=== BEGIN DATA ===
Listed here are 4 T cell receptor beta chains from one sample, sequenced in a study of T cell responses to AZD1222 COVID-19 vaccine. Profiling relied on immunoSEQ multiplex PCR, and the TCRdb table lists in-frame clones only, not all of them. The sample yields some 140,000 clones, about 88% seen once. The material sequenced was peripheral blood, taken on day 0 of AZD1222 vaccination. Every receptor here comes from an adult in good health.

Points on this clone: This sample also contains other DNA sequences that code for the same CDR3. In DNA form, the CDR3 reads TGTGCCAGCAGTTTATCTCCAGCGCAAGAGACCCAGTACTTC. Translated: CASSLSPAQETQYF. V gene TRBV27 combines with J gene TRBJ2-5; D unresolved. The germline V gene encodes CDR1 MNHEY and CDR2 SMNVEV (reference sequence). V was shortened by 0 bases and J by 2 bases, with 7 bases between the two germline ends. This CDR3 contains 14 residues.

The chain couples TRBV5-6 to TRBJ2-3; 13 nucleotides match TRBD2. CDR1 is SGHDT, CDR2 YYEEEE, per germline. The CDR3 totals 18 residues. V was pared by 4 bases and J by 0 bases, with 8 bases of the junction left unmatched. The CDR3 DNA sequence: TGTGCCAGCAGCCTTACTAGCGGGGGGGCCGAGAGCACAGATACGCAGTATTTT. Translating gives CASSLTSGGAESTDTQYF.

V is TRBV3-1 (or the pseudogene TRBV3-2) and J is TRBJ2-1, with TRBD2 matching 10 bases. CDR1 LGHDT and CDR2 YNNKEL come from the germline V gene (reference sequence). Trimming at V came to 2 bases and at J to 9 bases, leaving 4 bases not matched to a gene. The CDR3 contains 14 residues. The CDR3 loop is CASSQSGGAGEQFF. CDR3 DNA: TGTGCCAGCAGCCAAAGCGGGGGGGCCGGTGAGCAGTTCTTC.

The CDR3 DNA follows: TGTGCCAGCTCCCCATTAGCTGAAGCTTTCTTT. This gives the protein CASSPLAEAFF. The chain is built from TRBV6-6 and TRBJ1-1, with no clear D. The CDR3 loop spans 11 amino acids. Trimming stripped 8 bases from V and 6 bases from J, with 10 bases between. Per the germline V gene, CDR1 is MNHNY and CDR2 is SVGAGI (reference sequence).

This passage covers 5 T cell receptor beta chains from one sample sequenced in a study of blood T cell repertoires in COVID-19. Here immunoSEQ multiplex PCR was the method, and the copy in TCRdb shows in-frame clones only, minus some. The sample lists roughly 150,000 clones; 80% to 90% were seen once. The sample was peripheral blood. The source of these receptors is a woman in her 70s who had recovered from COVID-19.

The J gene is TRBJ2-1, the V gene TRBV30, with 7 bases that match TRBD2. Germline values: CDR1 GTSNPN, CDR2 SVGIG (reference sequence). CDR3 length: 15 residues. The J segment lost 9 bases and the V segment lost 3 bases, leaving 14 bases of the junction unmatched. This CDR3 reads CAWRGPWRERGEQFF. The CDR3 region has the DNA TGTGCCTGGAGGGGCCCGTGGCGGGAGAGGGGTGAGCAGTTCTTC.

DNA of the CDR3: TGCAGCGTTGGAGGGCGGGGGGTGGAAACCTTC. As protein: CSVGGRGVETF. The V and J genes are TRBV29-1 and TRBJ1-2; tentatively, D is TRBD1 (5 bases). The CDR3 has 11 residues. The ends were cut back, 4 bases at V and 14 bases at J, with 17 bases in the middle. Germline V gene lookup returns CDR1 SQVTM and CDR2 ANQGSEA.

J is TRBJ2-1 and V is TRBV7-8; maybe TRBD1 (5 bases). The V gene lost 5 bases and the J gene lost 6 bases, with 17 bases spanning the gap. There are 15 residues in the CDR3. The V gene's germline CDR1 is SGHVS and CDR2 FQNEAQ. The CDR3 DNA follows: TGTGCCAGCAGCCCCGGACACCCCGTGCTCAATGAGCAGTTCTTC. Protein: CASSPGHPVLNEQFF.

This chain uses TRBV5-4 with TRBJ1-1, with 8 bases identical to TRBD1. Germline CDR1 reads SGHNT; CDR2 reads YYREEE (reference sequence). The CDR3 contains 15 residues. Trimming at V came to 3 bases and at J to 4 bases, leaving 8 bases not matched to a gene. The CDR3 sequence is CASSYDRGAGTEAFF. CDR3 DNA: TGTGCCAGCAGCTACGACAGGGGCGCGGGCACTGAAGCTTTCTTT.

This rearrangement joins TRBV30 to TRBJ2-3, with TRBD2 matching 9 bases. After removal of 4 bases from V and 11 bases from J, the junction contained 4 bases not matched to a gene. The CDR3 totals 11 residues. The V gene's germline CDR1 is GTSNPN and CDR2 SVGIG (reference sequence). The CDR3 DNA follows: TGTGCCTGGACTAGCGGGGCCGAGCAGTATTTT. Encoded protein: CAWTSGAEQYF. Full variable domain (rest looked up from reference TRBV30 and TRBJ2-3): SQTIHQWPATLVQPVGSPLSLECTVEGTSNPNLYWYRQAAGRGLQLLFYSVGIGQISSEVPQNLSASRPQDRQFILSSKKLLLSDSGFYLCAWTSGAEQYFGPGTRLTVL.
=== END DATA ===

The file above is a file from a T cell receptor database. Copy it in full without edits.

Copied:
Listed here are 4 T cell receptor beta chains from one sample, sequenced in a study of T cell responses to AZD1222 COVID-19 vaccine. Profiling relied on immunoSEQ multiplex PCR, and the TCRdb table lists in-frame clones only, not all of them. The sample yields some 140,000 clones, about 88% seen once. The material sequenced was peripheral blood, taken on day 0 of AZD1222 vaccination. Every receptor here comes from an adult in good health.

Points on this clone: This sample also contains other DNA sequences that code for the same CDR3. In DNA form, the CDR3 reads TGTGCCAGCAGTTTATCTCCAGCGCAAGAGACCCAGTACTTC. Translated: CASSLSPAQETQYF. V gene TRBV27 combines with J gene TRBJ2-5; D unresolved. The germline V gene encodes CDR1 MNHEY and CDR2 SMNVEV (reference sequence). V was shortened by 0 bases and J by 2 bases, with 7 bases between the two germline ends. This CDR3 contains 14 residues.

The chain couples TRBV5-6 to TRBJ2-3; 13 nucleotides match TRBD2. CDR1 is SGHDT, CDR2 YYEEEE, per germline. The CDR3 totals 18 residues. V was pared by 4 bases and J by 0 bases, with 8 bases of the junction left unmatched. The CDR3 DNA sequence: TGTGCCAGCAGCCTTACTAGCGGGGGGGCCGAGAGCACAGATACGCAGTATTTT. Translating gives CASSLTSGGAESTDTQYF.

V is TRBV3-1 (or the pseudogene TRBV3-2) and J is TRBJ2-1, with TRBD2 matching 10 bases. CDR1 LGHDT and CDR2 YNNKEL come from the germline V gene (reference sequence). Trimming at V came to 2 bases and at J to 9 bases, leaving 4 bases not matched to a gene. The CDR3 contains 14 residues. The CDR3 loop is CASSQSGGAGEQFF. CDR3 DNA: TGTGCCAGCAGCCAAAGCGGGGGGGCCGGTGAGCAGTTCTTC.

The CDR3 DNA follows: TGTGCCAGCTCCCCATTAGCTGAAGCTTTCTTT. This gives the protein CASSPLAEAFF. The chain is built from TRBV6-6 and TRBJ1-1, with no clear D. The CDR3 loop spans 11 amino acids. Trimming stripped 8 bases from V and 6 bases from J, with 10 bases between. Per the germline V gene, CDR1 is MNHNY and CDR2 is SVGAGI (reference sequence).

This passage covers 5 T cell receptor beta chains from one sample sequenced in a study of blood T cell repertoires in COVID-19. Here immunoSEQ multiplex PCR was the method, and the copy in TCRdb shows in-frame clones only, minus some. The sample lists roughly 150,000 clones; 80% to 90% were seen once. The sample was peripheral blood. The source of these receptors is a woman in her 70s who had recovered from COVID-19.

The J gene is TRBJ2-1, the V gene TRBV30, with 7 bases that match TRBD2. Germline values: CDR1 GTSNPN, CDR2 SVGIG (reference sequence). CDR3 length: 15 residues. The J segment lost 9 bases and the V segment lost 3 bases, leaving 14 bases of the junction unmatched. This CDR3 reads CAWRGPWRERGEQFF. The CDR3 region has the DNA TGTGCCTGGAGGGGCCCGTGGCGGGAGAGGGGTGAGCAGTTCTTC.

DNA of the CDR3: TGCAGCGTTGGAGGGCGGGGGGTGGAAACCTTC. As protein: CSVGGRGVETF. The V and J genes are TRBV29-1 and TRBJ1-2; tentatively, D is TRBD1 (5 bases). The CDR3 has 11 residues. The ends were cut back, 4 bases at V and 14 bases at J, with 17 bases in the middle. Germline V gene lookup returns CDR1 SQVTM and CDR2 ANQGSEA.

J is TRBJ2-1 and V is TRBV7-8; maybe TRBD1 (5 bases). The V gene lost 5 bases and the J gene lost 6 bases, with 17 bases spanning the gap. There are 15 residues in the CDR3. The V gene's germline CDR1 is SGHVS and CDR2 FQNEAQ. The CDR3 DNA follows: TGTGCCAGCAGCCCCGGACACCCCGTGCTCAATGAGCAGTTCTTC. Protein: CASSPGHPVLNEQFF.

This chain uses TRBV5-4 with TRBJ1-1, with 8 bases identical to TRBD1. Germline CDR1 reads SGHNT; CDR2 reads YYREEE (reference sequence). The CDR3 contains 15 residues. Trimming at V came to 3 bases and at J to 4 bases, leaving 8 bases not matched to a gene. The CDR3 sequence is CASSYDRGAGTEAFF. CDR3 DNA: TGTGCCAGCAGCTACGACAGGGGCGCGGGCACTGAAGCTTTCTTT.

This rearrangement joins TRBV30 to TRBJ2-3, with TRBD2 matching 9 bases. After removal of 4 bases from V and 11 bases from J, the junction contained 4 bases not matched to a gene. The CDR3 totals 11 residues. The V gene's germline CDR1 is GTSNPN and CDR2 SVGIG (reference sequence). The CDR3 DNA follows: TGTGCCTGGACTAGCGGGGCCGAGCAGTATTTT. Encoded protein: CAWTSGAEQYF. Full variable domain (rest looked up from reference TRBV30 and TRBJ2-3): SQTIHQWPATLVQPVGSPLSLECTVEGTSNPNLYWYRQAAGRGLQLLFYSVGIGQISSEVPQNLSASRPQDRQFILSSKKLLLSDSGFYLCAWTSGAEQYFGPGTRLTVL.